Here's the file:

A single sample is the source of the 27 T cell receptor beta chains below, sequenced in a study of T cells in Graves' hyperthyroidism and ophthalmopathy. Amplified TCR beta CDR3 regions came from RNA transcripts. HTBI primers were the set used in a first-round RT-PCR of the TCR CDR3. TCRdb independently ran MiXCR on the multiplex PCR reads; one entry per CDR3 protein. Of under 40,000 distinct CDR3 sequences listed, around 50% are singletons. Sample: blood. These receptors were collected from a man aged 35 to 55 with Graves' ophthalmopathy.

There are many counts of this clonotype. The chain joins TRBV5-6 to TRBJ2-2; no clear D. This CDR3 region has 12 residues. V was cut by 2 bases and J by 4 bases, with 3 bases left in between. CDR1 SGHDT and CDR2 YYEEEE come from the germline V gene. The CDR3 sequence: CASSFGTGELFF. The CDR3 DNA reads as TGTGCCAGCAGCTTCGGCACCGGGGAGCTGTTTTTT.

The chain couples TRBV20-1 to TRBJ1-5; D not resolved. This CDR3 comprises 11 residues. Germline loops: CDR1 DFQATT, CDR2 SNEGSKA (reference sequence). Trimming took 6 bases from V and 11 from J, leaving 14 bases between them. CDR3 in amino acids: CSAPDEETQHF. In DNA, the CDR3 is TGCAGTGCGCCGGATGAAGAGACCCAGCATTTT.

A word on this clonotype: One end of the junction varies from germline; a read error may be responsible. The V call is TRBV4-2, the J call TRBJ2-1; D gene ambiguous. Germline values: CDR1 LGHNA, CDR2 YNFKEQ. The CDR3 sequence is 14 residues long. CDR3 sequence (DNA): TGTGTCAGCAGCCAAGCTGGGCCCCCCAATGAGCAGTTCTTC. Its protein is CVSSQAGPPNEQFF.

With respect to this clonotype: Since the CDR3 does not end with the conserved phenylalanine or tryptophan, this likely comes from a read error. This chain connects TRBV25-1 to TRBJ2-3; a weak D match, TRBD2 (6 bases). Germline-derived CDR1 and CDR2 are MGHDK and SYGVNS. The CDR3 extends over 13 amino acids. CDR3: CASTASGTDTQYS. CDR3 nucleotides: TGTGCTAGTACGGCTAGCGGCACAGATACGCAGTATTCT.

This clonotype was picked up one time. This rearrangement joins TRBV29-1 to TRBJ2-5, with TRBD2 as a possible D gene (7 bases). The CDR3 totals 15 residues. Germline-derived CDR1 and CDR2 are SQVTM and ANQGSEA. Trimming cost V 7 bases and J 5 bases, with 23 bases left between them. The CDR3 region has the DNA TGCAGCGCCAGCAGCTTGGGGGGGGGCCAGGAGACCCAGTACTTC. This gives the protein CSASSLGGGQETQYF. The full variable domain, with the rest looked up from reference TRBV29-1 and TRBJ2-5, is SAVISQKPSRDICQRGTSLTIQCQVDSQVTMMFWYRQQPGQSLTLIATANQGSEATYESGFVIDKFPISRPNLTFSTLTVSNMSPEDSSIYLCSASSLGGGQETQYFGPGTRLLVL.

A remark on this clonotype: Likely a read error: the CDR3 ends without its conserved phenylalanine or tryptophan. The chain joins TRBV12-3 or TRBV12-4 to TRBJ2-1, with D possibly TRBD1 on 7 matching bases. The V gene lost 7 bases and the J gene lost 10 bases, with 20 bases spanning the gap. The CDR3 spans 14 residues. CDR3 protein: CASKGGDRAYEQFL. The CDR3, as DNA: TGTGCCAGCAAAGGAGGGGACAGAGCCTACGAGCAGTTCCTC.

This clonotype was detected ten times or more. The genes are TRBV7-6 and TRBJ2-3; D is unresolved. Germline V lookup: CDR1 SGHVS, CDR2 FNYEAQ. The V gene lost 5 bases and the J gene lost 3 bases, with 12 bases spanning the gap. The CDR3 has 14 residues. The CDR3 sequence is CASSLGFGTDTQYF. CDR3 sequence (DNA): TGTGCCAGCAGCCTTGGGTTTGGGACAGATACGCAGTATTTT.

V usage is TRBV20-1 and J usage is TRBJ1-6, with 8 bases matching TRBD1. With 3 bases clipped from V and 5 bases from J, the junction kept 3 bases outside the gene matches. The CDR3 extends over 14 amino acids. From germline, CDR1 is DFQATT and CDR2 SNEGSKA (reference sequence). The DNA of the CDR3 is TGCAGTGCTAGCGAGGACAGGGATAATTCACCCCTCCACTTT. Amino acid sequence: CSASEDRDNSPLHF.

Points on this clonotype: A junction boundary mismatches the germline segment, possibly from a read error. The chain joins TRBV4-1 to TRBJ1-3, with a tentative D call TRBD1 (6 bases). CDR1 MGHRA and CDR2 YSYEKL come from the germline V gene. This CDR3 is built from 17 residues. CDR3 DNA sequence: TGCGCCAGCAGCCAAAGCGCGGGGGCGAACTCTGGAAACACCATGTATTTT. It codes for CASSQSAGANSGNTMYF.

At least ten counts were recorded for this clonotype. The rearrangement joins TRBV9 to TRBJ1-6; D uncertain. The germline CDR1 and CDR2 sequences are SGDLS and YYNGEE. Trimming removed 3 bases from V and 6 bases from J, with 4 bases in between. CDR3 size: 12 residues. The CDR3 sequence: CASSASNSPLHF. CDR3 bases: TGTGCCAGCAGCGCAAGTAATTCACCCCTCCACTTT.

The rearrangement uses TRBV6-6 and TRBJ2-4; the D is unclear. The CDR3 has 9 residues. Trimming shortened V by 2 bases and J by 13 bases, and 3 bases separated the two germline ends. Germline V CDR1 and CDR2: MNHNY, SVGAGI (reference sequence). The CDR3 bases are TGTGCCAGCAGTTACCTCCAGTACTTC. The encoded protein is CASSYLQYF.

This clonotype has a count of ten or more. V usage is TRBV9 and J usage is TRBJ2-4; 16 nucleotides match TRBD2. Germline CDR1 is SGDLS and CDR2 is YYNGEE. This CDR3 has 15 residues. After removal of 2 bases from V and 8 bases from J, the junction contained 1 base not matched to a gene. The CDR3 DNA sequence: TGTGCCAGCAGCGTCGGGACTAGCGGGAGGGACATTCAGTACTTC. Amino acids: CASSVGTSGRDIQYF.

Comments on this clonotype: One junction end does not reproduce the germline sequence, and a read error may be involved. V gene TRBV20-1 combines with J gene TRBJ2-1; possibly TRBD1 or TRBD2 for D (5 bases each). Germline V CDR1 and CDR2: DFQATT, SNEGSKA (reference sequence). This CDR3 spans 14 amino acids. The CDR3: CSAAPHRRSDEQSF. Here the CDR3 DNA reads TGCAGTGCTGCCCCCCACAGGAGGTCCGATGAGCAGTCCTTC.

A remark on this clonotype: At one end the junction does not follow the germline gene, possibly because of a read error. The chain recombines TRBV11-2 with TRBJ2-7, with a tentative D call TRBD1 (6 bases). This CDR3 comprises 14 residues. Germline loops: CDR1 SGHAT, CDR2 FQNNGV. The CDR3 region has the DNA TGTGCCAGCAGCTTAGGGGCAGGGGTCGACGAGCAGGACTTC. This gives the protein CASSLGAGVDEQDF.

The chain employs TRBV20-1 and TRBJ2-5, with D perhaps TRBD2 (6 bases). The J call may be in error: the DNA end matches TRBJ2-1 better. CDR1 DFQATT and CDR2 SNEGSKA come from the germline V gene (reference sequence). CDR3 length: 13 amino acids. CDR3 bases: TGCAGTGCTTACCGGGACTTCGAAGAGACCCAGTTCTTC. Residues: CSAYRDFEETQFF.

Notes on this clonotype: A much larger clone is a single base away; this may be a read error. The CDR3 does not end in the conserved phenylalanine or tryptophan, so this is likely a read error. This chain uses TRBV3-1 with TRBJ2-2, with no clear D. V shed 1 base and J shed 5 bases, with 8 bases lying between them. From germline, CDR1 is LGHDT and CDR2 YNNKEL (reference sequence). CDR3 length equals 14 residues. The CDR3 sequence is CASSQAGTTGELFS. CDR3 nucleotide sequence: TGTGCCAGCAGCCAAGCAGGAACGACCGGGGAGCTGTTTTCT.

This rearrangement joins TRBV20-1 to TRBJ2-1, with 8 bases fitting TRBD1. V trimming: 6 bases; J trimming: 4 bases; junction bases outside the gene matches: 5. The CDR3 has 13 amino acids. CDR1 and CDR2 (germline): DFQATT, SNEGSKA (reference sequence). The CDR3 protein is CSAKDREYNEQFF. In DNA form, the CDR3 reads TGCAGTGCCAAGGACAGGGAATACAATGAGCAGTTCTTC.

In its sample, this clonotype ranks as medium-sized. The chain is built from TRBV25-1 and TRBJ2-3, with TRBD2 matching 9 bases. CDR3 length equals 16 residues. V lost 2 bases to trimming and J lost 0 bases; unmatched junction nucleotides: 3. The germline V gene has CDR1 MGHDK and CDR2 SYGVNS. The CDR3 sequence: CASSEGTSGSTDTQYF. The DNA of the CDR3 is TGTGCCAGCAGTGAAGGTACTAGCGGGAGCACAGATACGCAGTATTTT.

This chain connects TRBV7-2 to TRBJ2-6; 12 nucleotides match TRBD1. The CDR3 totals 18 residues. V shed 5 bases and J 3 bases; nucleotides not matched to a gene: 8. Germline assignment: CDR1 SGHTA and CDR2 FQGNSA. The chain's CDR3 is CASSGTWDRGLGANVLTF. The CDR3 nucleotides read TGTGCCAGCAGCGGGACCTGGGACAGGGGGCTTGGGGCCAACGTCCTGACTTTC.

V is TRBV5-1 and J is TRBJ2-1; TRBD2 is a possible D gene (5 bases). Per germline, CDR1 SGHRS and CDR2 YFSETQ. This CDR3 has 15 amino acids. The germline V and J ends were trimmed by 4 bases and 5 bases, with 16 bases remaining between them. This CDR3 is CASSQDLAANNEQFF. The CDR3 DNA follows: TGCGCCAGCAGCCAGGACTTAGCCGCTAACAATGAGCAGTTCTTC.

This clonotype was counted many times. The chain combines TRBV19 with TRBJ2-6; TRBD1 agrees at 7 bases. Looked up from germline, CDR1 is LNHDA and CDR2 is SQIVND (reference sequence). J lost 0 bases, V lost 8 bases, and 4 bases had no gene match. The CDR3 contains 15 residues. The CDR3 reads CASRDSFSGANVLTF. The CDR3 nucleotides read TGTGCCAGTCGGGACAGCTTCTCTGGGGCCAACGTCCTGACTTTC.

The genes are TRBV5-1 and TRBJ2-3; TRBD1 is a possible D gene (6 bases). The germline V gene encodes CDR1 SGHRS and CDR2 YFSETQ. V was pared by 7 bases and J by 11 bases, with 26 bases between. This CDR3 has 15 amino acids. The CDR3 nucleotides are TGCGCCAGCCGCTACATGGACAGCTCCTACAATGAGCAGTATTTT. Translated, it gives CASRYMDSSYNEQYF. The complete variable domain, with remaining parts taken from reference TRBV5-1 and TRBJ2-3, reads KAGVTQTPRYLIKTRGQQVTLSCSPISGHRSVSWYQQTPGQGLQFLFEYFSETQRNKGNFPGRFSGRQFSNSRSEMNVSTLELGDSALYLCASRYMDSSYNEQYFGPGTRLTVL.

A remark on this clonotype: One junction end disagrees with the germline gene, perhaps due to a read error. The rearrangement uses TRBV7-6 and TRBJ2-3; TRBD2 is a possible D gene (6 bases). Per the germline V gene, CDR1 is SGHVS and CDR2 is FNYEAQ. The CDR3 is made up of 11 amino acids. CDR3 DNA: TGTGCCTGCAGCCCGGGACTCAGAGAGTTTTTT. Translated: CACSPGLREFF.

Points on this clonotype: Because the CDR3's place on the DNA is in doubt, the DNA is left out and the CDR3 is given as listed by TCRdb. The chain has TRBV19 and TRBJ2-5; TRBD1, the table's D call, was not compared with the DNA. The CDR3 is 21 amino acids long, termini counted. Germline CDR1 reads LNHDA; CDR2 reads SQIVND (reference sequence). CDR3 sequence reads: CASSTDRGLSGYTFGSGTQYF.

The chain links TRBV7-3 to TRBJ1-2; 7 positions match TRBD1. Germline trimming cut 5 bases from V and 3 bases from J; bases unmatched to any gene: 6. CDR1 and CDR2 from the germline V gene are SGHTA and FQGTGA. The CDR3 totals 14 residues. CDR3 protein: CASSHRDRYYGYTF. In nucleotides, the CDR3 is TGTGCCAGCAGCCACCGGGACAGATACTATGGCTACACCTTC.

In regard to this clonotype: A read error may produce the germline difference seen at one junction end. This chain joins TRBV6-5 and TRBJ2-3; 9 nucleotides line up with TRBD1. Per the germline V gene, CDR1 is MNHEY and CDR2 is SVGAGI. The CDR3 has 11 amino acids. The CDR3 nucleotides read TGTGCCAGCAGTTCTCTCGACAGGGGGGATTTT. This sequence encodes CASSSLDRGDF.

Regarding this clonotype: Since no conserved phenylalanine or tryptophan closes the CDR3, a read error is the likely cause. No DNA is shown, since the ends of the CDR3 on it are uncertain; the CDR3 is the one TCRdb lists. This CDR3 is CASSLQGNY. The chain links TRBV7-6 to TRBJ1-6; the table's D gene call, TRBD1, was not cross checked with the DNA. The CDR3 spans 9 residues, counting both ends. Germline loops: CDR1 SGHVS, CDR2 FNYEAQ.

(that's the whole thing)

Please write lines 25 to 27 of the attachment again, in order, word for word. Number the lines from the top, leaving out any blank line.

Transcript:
Points on this clonotype: Because the CDR3's place on the DNA is in doubt, the DNA is left out and the CDR3 is given as listed by TCRdb. The chain has TRBV19 and TRBJ2-5; TRBD1, the table's D call, was not compared with the DNA. The CDR3 is 21 amino acids long, termini counted. Germline CDR1 reads LNHDA; CDR2 reads SQIVND (reference sequence). CDR3 sequence reads: CASSTDRGLSGYTFGSGTQYF.

The chain links TRBV7-3 to TRBJ1-2; 7 positions match TRBD1. Germline trimming cut 5 bases from V and 3 bases from J; bases unmatched to any gene: 6. CDR1 and CDR2 from the germline V gene are SGHTA and FQGTGA. The CDR3 totals 14 residues. CDR3 protein: CASSHRDRYYGYTF. In nucleotides, the CDR3 is TGTGCCAGCAGCCACCGGGACAGATACTATGGCTACACCTTC.

In regard to this clonotype: A read error may produce the germline difference seen at one junction end. This chain joins TRBV6-5 and TRBJ2-3; 9 nucleotides line up with TRBD1. Per the germline V gene, CDR1 is MNHEY and CDR2 is SVGAGI. The CDR3 has 11 amino acids. The CDR3 nucleotides read TGTGCCAGCAGTTCTCTCGACAGGGGGGATTTT. This sequence encodes CASSSLDRGDF.